Cinderella by Charles Robinson

Cinderella: Three Hundred and Forty-five Variants of Cinderella, Catskin, and Cap O' Rushes, abstracted and tabulated by Marian Roalfe Cox

Cinderella by Jennie Harbour

345 Variants
by Marian
Roalfe Cox

Table of Contents



Cinderella Tales

Catskin Tales

Cap o' Rushes Tales

Indeterminate Tales

Hero Tales



Master List of all Variants

Notes on this E-Text

Cinderella Area

Annotated Tale




Similar Tales Across Cultures

Modern Interpretations


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Webster, Wentworth, Basque Legends. London, 1877. Pp. 166-7. (Narrated by Louise Lanusse.)


[You can read Webster's The Step-Mother and the Step-Daughter on SurLaLune.]


Heroine persuades widowed father to marry again --Step mother befriends heroine. Bids her enter palace at night and steal (1) girdle, (2) watch-chain from sleeping king. Second night heroine is alarmed and drops shoe. Lost shoe--Shoe marriage test--Happy marriage.


(1) Daughter bids widowed father marry again, that she may see him happy. He does so, and consents to give wife full power over daughter.-- (2) Stepmother gives daughter keys of king's house, which is near, persuading her, for her own good, to enter king's chamber at night, and, without waking him, bring her his sash. Daughter obeys reluctantly, and returns with king's girdle. -- (3) Next night she is sent for king's watch-chain; but, while taking it, she is frightened by king's moving in bed, and runs off, losing shoe at door of chamber.-- (4) King proclaims that he will wed whomsoever shoe fits, and makes trial first amongst the rich, but comes eventually to house of heroine's father. His suite try to dissuade king from visiting poor folk, but he persists.-- (5) Stepmother tells king she is ashamed to receive him in her bedroom. There she shows him heroine beautifully dressed, but with only one shoe on. King marries heroine, and takes father and stepmother to live at palace.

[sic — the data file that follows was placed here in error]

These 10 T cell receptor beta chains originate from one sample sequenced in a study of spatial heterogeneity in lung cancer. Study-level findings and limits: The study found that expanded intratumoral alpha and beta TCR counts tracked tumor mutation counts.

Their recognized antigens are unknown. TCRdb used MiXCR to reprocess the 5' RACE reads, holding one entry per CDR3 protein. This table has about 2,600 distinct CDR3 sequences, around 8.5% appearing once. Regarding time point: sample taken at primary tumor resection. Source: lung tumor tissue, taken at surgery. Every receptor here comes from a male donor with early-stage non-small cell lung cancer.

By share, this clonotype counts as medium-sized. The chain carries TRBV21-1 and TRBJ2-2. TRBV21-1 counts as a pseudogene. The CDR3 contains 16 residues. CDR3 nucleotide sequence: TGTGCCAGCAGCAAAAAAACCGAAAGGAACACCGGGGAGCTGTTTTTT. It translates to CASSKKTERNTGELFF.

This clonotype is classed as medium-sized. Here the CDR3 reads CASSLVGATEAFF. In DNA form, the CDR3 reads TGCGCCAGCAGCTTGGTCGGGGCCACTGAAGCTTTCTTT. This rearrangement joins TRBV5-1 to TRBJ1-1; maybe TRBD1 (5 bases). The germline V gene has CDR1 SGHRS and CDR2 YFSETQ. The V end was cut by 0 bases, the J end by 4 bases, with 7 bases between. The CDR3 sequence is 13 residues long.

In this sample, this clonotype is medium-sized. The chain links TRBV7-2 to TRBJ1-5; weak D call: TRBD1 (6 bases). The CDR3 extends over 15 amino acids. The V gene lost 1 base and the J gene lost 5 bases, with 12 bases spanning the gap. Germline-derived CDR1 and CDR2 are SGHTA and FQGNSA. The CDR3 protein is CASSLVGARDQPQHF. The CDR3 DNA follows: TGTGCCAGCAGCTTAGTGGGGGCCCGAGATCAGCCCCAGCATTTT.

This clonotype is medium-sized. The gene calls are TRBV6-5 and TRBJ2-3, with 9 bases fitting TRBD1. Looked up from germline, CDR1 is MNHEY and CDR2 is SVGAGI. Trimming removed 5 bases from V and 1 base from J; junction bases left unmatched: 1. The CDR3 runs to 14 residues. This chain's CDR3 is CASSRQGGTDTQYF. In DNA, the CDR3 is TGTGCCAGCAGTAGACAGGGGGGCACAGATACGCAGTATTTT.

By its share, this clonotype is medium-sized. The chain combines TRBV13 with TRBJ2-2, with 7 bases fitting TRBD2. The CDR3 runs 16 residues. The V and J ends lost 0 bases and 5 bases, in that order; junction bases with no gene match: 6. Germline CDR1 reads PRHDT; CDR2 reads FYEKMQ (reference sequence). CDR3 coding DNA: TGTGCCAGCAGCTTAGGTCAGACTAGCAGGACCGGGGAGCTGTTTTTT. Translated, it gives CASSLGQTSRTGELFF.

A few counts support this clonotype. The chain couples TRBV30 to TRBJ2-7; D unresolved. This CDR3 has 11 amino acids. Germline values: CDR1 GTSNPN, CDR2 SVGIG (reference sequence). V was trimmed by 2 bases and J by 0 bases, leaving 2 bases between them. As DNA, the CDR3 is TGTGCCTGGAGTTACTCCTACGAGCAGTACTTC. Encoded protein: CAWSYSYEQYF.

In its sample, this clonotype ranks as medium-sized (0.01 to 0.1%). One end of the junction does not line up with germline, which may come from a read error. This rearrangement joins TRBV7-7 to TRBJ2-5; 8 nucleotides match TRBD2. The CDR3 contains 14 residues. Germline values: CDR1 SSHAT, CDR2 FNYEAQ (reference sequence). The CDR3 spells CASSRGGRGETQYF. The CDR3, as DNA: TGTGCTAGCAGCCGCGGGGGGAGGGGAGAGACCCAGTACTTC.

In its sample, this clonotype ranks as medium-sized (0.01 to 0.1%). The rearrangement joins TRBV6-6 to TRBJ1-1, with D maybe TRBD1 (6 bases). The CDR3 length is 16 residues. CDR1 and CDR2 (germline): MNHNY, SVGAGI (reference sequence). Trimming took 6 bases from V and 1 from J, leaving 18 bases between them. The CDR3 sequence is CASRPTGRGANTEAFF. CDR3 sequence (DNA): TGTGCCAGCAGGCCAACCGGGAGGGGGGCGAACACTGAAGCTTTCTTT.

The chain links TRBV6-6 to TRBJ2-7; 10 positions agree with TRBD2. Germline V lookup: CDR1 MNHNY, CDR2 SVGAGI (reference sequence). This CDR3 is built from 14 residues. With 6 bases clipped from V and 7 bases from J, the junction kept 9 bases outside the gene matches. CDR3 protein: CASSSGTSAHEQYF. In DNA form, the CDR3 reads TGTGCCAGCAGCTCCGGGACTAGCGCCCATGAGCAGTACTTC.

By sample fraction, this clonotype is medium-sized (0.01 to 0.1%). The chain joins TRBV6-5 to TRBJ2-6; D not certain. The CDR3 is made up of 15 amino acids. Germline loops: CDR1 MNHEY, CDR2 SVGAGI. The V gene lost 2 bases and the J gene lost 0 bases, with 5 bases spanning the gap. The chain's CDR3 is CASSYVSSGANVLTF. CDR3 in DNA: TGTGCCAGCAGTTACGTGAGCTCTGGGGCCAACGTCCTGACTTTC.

Cox, Marian Roalfe. Cinderella: Three Hundred and Forty-five Variants of Cinderella, Catskin, and Cap O' Rushes, abstracted and tabulated. London: David Nutt for the Folklore Society, 1893.

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